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Protesters mass against Big Pharma family responsible for opioid deaths

The Guggenheim Museum in New York was brought to a standstill on Saturday night when protesters dropped thousands of fake prescriptions into the atrium in protest against donations from the family responsible of America’s opioids crisis.

Published: February 11, 2019, 5:54 am

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    New York

    Protesters riled against the owners of OxyContin – a deadly prescription painkiller – demanding that the museum cut ties with the Sackler family. The Sacklers are the owners of Purdue Pharma, the manufacturer and marketer of OxyContin.

    A die-in was staged and the visuals of the event were uploaded onto Twitter. It also showed the leaflets being thrown from one of the museum’s upper floors. The museum’s Sackler Center for Arts Education, which includes multimedia labs and lecture theatres, was gifted by the family in 2001.

    Recently a court filing revealed that a member of the Sackler family had predicted the launch of the opioid painkiller would be “followed by a blizzard of prescriptions that will bury the competition” suggesting that they were well aware of the drug’s addictive potential.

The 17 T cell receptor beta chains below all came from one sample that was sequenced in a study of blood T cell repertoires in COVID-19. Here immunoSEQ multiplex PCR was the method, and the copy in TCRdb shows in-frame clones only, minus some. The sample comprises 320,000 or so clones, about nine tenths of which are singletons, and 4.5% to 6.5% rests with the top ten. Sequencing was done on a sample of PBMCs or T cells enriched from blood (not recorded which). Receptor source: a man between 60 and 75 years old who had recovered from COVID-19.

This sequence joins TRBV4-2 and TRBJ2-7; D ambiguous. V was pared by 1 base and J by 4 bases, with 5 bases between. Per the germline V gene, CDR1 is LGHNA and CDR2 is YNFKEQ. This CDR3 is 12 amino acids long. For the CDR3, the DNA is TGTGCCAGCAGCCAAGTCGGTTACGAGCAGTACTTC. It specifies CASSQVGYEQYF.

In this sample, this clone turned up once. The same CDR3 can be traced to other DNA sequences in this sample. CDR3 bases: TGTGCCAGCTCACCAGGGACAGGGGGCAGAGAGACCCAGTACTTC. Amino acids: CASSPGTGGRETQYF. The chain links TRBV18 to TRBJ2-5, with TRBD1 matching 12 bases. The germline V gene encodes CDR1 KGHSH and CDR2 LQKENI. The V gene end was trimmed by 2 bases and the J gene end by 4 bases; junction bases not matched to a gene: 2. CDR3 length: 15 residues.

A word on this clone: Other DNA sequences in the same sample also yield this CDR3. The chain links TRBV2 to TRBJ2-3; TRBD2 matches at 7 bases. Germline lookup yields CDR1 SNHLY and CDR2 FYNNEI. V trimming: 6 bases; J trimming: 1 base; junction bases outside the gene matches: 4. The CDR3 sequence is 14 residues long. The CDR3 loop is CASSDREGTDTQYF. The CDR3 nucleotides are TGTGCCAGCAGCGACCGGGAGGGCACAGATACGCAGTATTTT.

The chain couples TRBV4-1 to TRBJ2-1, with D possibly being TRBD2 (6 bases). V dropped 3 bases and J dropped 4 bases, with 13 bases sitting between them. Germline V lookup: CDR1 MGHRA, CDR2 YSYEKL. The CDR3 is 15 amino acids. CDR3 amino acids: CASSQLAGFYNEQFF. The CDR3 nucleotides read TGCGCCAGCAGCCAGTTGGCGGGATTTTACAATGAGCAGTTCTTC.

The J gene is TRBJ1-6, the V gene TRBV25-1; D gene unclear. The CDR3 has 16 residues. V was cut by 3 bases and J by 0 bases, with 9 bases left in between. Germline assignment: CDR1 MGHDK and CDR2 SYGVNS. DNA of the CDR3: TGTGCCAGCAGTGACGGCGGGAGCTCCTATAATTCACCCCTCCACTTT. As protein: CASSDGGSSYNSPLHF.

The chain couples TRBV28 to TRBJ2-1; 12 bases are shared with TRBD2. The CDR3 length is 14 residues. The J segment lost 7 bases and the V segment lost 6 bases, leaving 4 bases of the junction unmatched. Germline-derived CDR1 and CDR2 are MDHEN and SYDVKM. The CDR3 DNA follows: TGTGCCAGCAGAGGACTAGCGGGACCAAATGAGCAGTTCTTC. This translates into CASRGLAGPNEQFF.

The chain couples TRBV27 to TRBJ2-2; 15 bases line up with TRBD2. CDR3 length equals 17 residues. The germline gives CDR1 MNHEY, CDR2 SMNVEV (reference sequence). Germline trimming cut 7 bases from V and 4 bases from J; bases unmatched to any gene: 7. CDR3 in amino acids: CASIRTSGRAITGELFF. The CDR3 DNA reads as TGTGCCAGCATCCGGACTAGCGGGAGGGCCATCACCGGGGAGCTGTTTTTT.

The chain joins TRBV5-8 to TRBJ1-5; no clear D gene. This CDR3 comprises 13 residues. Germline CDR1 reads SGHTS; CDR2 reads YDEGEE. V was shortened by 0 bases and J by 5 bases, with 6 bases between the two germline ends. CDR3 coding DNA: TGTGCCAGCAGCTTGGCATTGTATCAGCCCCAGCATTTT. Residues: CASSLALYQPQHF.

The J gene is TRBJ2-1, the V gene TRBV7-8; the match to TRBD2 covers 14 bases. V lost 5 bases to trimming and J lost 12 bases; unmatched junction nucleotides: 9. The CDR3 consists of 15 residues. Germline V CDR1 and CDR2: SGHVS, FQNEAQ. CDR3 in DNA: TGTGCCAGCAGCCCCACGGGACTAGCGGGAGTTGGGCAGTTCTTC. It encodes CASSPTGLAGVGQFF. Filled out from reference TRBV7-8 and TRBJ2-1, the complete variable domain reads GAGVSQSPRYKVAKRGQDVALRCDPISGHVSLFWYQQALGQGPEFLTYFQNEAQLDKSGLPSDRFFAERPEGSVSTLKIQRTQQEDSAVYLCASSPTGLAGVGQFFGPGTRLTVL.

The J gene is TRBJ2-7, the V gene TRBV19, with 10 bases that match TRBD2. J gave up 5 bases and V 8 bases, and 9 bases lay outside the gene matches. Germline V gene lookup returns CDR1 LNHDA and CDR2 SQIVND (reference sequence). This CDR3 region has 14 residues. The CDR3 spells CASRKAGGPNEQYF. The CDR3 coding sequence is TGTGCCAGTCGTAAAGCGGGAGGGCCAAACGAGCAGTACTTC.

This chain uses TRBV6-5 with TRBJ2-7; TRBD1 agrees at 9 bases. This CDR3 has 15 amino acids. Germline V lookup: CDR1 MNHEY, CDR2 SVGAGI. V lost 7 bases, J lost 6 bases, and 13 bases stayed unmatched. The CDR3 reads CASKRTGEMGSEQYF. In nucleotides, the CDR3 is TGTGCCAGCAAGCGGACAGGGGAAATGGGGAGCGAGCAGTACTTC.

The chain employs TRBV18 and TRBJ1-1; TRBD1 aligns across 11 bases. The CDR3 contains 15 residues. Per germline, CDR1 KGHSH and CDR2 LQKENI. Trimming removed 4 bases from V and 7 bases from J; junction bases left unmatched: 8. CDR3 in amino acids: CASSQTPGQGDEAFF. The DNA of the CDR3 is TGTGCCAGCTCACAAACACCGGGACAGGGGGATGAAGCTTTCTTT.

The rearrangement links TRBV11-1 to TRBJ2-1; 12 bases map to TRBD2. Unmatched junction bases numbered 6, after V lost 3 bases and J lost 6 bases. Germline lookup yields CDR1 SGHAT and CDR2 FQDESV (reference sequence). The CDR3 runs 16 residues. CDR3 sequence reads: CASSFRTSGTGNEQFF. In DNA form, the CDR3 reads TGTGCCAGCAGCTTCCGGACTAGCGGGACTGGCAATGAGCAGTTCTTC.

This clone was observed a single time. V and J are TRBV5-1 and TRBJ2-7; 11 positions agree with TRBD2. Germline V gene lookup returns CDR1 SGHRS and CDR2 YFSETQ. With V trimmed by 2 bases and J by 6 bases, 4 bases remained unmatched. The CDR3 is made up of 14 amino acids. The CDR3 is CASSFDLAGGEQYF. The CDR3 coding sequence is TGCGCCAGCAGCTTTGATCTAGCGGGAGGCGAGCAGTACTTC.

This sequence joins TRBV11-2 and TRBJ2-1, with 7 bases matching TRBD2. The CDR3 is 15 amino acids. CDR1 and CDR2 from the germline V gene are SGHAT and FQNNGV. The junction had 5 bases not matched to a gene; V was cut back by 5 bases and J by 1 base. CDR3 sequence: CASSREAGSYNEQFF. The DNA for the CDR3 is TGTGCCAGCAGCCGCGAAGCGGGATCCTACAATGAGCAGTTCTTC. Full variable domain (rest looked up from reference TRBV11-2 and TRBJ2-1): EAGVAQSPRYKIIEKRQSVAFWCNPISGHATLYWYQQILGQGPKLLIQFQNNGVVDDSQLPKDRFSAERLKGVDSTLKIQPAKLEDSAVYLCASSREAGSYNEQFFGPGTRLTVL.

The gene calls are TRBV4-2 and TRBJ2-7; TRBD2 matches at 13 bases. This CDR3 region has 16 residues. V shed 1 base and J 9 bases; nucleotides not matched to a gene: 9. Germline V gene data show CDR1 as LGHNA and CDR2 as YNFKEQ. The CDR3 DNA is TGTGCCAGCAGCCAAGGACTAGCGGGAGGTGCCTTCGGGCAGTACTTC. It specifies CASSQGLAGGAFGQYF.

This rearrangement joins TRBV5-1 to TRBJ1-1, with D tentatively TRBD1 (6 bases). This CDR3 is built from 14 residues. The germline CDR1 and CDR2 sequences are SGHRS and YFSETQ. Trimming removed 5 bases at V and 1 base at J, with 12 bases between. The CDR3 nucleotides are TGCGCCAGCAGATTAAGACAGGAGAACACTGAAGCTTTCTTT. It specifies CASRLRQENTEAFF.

According to the Associated Press, Purdue Pharma, the executives and members of the Sackler family have been accused of deceiving patients and doctors about the risk of opioids but wanted to keep patients on it for longer.

    Oxycodone, the active ingredient, is the most common painkiller in prescription opioid deaths. The drug contains the narcotic which behaves like opium or morphine but are many times more powerful.

    The museum did not respond to requests for comment on the protests.

    The protesters then moved to nearby Fifth Avenue, to the Metropolitan Museum while police lined the streets. The Metropolitan also has a wing named after the Sacklers and paid for by the multi-billionaire family.

    According to US government figures from the Centers for Disease Control, drug overdoses now kill more than 72 000 people in the US a year, which amounts to some 200 people every day.

    The majority of those deaths – 49 000 – are caused by opioids, including prescription painkillers like OxyContin.

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